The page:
ii) Due to the nature of soil and rock in Kelantan, the activity concentration of 226Ra is probably high.

iii) Babies are among those who have a higher annual effective dose from



1.5 Scope of Study

A sampling of groundwater for two isotopes of the 238U series, 222Rn and

226Ra was conducted in 5 districts in Kelantan to determine the concentration of 222Rn and 226Ra in groundwater from rural area for domestic usage. The method used

for the evaluation of natural radionuclide in well water is LSC. The estimation of annual effective dose due to the intakes of groundwater was calculated for three different age groups. The dose estimation study is very useful by determining the amounts of radioactivity intakes and their effects to the human health and populations.

1.6 Thesis Outlines




Agency for Toxic Substances and Disease Registry (ATSDR) (1990). Toxicological Profile for Radium. Public Health Service, U.S. Department of Health and Human Services, Atlanta, GA.

Alabdula'aly, Abdulrahman I. (1996). Occurrence of Radon in Riyadh Groundwater Supplies. Health Physics. 70 (1), 103-108.

Alam, M.N., Chowdhry, M.I, Kamal, M., Ghose, S, Islam, M.N and Anwaruddin, M. (1999). Radiological Assessment of Drinking Water of the Chittagong Region of Bangladesh. Radiat. Prot. Dosim. 82, 207-214.

Andrzej Komosa, Ewa Madej, Magdalena Piekarz. (2008). Determination of a Supported Radon Activity Concentration in Bottled Mineral Waters. Chem. Anal. (Warsaw). 53, 835.

Baretka, J. and Mathew, P.J. (1985). Natural Radioactivty Activity of Australian Building Material, Industrial Wastes and By-products. Health Physic. 48(1), 87-95.



Bem, H., and Bou-Rabee, F. (2004). Environmental and Health Consequences of Depleted Uranium Use in the 1991 Gulf War. Environ. Int. 30, 123-134.

Bhasin, J.L. (2001). Impact of New Environmental and Safety Regulations on Uranium Exploration, Mining, Milling and Management of its Waste. IAEA-TECDOC. 1244, 189-200.

Burnett, W.C., Cristoff, J., Stewart, B., Winters, T., and Wilbur, P. (2000). Reliable Gross Alpha/Beta-Particle Analysis of Environmental Samples via Liquid Scintillation Counting. Radioactivity & Radiochemistry. 11 (4), 26-44.

Chalupnik, S. and Lebecka, Jolanta M. (1992). Determination of Ra-226, Ra-228 and Ra-224 in Water and Aqueous Solutions by Liquid Scintillation Counting. In ref. Liquid Scintillation Spectrometry 1992, Proc. of the Int. Conf. on Advances in LSC, LSC 92. Sept 14-18. Vienna, Austria.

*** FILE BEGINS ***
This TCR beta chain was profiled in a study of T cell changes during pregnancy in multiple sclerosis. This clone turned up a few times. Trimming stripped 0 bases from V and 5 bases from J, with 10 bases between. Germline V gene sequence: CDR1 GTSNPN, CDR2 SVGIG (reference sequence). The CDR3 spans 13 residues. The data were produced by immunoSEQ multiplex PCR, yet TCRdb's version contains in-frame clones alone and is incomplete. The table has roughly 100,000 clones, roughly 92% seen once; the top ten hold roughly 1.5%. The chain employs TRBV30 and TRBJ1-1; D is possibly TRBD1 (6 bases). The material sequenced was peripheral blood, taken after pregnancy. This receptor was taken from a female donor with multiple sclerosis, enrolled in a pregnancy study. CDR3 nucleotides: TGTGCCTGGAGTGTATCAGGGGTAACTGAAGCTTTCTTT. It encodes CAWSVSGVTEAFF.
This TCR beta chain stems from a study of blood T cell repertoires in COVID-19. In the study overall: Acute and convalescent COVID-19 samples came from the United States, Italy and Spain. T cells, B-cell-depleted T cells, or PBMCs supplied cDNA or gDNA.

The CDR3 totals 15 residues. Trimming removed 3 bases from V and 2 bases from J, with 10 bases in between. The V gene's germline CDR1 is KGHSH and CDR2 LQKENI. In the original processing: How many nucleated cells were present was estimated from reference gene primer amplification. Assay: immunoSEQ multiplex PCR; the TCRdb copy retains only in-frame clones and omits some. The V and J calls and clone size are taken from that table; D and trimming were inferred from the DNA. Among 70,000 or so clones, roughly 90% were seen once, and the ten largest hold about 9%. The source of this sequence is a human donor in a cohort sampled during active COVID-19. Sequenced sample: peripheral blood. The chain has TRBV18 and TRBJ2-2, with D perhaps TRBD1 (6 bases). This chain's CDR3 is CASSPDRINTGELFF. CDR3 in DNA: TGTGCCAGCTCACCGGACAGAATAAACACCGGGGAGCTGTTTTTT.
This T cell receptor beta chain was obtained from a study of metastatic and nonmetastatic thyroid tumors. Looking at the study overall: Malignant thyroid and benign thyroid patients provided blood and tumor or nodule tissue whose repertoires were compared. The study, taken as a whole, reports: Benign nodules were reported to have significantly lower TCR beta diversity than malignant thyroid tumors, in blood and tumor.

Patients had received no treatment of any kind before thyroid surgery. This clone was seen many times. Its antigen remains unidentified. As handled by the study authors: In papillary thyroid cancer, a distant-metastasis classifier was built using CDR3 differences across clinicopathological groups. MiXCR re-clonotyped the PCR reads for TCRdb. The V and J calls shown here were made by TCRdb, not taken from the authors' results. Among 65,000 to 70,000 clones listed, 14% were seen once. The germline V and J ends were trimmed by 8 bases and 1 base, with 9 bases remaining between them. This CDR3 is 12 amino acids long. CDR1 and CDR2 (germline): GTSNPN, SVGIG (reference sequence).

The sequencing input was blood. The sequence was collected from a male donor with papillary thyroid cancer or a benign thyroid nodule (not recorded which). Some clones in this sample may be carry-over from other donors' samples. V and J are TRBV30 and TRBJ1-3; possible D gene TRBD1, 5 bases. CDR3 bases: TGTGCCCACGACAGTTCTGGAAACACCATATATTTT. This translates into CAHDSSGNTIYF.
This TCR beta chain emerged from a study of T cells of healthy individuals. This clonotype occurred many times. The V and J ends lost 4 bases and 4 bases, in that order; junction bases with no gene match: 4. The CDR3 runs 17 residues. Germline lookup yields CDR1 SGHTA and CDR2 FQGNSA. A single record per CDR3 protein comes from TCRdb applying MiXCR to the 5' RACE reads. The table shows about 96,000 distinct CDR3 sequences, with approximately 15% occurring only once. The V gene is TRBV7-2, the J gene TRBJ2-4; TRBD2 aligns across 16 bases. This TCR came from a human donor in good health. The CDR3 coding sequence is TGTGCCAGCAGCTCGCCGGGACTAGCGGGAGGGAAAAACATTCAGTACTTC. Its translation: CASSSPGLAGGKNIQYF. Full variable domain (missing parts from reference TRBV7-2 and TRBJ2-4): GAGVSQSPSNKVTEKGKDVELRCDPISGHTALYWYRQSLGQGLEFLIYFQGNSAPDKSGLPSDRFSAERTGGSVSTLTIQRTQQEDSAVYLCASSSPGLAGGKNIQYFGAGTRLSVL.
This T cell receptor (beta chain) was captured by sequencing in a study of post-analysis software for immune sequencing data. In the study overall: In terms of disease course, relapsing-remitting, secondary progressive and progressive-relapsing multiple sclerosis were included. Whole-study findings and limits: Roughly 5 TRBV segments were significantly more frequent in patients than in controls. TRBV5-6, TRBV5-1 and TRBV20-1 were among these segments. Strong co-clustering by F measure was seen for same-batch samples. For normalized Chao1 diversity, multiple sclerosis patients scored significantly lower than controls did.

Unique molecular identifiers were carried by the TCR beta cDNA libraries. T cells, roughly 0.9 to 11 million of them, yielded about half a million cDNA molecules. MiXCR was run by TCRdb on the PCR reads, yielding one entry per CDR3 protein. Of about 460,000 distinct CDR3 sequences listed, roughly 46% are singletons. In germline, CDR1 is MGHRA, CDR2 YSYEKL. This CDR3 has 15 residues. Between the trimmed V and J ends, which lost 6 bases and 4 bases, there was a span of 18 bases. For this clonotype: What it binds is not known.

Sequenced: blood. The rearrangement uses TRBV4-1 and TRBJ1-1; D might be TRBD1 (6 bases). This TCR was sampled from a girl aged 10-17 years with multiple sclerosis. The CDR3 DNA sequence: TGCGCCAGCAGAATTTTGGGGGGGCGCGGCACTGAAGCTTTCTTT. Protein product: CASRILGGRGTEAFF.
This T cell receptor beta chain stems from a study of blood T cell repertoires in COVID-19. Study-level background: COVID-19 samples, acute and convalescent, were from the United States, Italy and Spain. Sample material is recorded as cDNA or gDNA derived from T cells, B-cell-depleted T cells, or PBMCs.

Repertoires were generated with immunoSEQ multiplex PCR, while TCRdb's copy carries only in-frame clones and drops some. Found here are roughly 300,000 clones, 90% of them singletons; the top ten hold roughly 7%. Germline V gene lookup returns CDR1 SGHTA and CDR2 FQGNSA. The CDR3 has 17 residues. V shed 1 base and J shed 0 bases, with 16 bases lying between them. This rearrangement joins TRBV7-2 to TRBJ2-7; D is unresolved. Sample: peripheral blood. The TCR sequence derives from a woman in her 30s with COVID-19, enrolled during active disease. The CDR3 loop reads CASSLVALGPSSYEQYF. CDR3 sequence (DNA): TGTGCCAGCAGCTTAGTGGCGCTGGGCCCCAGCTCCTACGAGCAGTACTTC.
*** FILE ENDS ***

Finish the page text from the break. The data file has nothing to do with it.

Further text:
Cothern, C., and Rebers, P. A. (1990). Radon, Radium and Uranium in Drinking Water. Chelsea, MI: Lewis Publishers.

Cothern, C.R., Lappenbusch, W.L., Michel, L. (1986). Drinking Water Contribution to Natural Background. Health Physics. 50, 33–39.

Dijkstra, A., Massart, D.L., Kaufman, L. (1993). Evaluation and Optimization of Laboratory Methods and Analytical Procedures. Netherlands. Elsevier Science Publishers.

Escobar, V.G, Tomẽ, F.V., Lozano, J.C Sảnchez, A.M. (1996). Determination of

222Rn and 226Ra in Aqueous Samples using a Low-level Liquid Scintillation

Counter. Applied Radiation and Isotopes. 47 (9-10), 861-867.




Godoy, J.M., Godoy, M.L. (2006). Natural radioactivity in Brazilian Groundwater. J. Environ. Radioact. 85, 71-83.

Grasty, R.L., and La Marre, J.R. (2004). The Annual Effective Dose from Natural Sources of Ionizing Radiation in Canada. Radiation Protection Dosimetry. 108 (3), 215-226. Oxford University Press.

Holbert, K.E., Stewart, B.D. and Eshraghi, P. (1995). Measurement of Radioactivity in Arizona Groundwater. Health Physics. 68 (2), 185-194.

ICRP. (1991). ICRP Publication 60: 1990 Recommendations of the International Commission on Radiological Protection. J.Valentin (Ed). International Commission of Radiological Protection, Annals of the ICRP. 21, 1–3 .United Kingdom: Elsevier.

Jack, K.H. (1985). Natural Radioactivity in Water Supplies. United State: Colorado.

Juntunen, P., Ruutu, A. and Suksi, J. (2001). Determination of Ra-226 from Rock Samples Using LSC. Mobius.S., Noares.J., and Schönfer.F (Eds). Advances in Liquid Scintillation Spectrometry (pp.299-302). Arizona: the Arizona Board of Regent.

Kaihola, L., Oikari, T. and Suontausta, J. (1992). Direct Detection of Radon Gas in Air with a Liquid Scintillation Counter. The 3rd International Conference on Nuclear and Radiochemistry. September 7-11.Vienna, (Abstract Only).

Karpińska.M., Mnich.Z.,Kapała.J., and Szpak.A. (2009). The Evaluation of Indoor

Radon Exposure in Houses. Polish J. of Environ. Stud. 18(6), 1005-1012.



Köhler, M., Preusse, W., Gleisberg, B., Schäfer, I., Heinrich, T., and Knobus, B. (2002). Comparison of Methods for the Analysis of Ra-226 in Water Samples. Appl. Radiat. Isot. 56, 387-392.